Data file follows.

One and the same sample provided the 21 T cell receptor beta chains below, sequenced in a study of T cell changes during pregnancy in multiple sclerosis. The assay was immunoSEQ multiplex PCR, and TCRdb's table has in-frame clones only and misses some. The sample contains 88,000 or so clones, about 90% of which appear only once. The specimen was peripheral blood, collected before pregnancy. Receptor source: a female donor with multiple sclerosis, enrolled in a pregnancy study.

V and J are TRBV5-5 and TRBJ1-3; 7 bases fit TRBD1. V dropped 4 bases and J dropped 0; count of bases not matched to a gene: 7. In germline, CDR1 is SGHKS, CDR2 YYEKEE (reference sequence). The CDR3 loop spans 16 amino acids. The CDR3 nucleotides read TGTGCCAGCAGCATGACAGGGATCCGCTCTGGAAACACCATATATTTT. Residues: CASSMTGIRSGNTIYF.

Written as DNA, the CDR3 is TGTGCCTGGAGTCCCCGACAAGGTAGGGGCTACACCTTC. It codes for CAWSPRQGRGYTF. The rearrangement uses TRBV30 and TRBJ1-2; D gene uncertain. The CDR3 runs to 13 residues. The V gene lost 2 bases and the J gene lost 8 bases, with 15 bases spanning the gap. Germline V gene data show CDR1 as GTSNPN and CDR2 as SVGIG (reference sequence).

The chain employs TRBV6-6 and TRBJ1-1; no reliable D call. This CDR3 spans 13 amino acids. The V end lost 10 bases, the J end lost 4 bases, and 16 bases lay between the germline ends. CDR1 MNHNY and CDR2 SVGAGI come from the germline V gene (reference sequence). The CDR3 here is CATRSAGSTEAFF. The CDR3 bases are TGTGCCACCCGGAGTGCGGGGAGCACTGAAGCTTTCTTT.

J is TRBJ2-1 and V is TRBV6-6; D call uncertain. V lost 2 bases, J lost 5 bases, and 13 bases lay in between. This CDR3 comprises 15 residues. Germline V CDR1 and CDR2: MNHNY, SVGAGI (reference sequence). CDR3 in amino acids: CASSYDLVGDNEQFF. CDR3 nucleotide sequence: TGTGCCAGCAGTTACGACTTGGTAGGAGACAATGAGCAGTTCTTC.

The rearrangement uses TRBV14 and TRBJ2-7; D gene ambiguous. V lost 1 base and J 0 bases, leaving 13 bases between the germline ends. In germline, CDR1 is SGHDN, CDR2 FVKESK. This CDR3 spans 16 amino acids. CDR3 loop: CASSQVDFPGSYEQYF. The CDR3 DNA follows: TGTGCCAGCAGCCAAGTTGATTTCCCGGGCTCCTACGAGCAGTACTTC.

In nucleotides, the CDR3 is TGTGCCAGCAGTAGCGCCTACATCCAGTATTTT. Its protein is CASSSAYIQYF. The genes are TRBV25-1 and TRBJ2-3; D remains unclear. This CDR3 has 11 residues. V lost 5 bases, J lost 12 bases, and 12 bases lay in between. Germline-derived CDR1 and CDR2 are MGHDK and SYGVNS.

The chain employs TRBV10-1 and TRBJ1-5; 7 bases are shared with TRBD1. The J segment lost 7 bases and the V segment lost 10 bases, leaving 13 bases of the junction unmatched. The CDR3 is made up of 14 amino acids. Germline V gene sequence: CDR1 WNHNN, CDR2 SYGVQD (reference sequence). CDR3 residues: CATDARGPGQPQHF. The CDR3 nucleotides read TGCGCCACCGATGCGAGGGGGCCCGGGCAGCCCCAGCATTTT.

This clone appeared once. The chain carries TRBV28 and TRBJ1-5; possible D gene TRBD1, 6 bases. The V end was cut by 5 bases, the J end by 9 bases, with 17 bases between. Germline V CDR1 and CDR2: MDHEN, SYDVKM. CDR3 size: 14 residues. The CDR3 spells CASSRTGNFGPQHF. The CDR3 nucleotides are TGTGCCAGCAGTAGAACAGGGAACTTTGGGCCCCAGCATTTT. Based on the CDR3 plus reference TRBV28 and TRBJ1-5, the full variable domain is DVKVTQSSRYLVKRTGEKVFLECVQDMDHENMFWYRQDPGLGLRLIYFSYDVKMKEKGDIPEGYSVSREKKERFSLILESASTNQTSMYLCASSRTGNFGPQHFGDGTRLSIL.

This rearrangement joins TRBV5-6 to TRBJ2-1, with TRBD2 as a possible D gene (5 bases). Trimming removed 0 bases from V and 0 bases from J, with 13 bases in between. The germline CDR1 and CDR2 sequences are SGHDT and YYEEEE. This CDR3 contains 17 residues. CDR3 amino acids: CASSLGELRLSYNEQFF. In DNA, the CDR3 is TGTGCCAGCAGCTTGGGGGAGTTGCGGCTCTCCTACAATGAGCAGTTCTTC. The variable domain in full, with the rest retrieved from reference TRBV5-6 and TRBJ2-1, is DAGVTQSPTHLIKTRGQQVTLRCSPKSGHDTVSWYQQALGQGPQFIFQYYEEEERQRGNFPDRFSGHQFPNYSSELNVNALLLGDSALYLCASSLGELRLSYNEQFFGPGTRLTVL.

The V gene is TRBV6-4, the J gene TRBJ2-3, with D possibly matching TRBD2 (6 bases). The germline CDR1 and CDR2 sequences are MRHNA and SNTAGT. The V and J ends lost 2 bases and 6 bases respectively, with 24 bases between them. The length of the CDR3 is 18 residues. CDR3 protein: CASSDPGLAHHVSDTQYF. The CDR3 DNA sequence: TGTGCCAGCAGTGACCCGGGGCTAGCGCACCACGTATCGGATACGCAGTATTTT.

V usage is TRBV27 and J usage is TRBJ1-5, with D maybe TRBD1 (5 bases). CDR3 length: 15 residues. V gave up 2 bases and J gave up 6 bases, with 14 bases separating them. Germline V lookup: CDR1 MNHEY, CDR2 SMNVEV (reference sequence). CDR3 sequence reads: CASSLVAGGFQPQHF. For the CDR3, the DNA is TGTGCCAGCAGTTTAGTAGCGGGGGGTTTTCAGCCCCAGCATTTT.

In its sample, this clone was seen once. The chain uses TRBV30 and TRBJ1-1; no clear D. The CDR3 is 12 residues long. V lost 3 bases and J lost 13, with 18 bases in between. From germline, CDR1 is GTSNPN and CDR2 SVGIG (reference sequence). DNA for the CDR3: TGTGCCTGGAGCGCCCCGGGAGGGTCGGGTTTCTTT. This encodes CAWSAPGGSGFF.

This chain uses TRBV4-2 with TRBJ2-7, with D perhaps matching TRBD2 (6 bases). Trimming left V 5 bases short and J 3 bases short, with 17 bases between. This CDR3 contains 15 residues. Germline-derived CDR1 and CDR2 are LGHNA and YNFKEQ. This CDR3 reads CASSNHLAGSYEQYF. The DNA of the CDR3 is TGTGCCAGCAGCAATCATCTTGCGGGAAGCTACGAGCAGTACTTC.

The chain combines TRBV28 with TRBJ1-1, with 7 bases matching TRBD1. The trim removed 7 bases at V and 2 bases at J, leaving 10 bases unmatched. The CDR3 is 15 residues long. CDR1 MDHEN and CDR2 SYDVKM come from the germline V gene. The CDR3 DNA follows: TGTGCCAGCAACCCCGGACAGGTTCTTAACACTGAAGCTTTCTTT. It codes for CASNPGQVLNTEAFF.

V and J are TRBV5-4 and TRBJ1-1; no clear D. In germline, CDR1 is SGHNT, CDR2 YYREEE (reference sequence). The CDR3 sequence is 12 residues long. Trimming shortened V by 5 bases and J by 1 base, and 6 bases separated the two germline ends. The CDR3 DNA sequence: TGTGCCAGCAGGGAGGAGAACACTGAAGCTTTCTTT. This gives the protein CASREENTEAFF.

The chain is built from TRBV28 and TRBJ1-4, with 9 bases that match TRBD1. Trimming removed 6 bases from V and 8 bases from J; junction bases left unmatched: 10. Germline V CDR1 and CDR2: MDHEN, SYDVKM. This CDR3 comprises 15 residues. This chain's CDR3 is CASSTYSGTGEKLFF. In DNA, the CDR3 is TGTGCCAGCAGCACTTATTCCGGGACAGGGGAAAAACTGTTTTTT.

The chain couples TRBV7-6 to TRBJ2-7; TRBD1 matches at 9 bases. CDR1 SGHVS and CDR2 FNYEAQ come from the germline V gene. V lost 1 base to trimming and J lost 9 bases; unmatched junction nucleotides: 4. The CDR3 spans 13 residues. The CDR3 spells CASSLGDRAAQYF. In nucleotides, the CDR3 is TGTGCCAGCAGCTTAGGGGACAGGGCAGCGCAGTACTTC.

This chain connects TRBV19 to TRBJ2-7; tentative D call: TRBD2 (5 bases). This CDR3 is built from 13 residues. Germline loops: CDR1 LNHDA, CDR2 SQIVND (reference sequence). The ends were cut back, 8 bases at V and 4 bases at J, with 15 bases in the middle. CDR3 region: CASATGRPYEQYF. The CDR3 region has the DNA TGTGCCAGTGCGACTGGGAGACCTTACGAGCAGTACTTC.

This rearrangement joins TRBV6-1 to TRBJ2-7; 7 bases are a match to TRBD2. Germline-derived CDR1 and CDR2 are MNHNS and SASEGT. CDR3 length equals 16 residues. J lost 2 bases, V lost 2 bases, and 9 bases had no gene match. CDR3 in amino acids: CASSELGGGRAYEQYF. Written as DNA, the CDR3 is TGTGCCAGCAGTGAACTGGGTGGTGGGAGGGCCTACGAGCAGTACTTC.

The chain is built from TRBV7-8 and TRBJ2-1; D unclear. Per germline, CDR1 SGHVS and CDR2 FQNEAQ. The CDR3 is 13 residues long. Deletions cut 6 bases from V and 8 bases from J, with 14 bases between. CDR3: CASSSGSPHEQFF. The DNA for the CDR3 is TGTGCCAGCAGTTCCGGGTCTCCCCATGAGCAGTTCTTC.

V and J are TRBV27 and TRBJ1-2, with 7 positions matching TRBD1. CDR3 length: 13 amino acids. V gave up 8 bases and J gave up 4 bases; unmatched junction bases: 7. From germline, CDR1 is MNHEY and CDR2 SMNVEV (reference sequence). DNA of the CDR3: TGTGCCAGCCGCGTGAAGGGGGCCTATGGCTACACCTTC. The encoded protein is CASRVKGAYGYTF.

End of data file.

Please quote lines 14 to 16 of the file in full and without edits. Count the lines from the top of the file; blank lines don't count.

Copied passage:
This chain uses TRBV4-2 with TRBJ2-7, with D perhaps matching TRBD2 (6 bases). Trimming left V 5 bases short and J 3 bases short, with 17 bases between. This CDR3 contains 15 residues. Germline-derived CDR1 and CDR2 are LGHNA and YNFKEQ. This CDR3 reads CASSNHLAGSYEQYF. The DNA of the CDR3 is TGTGCCAGCAGCAATCATCTTGCGGGAAGCTACGAGCAGTACTTC.

The chain combines TRBV28 with TRBJ1-1, with 7 bases matching TRBD1. The trim removed 7 bases at V and 2 bases at J, leaving 10 bases unmatched. The CDR3 is 15 residues long. CDR1 MDHEN and CDR2 SYDVKM come from the germline V gene. The CDR3 DNA follows: TGTGCCAGCAACCCCGGACAGGTTCTTAACACTGAAGCTTTCTTT. It codes for CASNPGQVLNTEAFF.

V and J are TRBV5-4 and TRBJ1-1; no clear D. In germline, CDR1 is SGHNT, CDR2 YYREEE (reference sequence). The CDR3 sequence is 12 residues long. Trimming shortened V by 5 bases and J by 1 base, and 6 bases separated the two germline ends. The CDR3 DNA sequence: TGTGCCAGCAGGGAGGAGAACACTGAAGCTTTCTTT. This gives the protein CASREENTEAFF.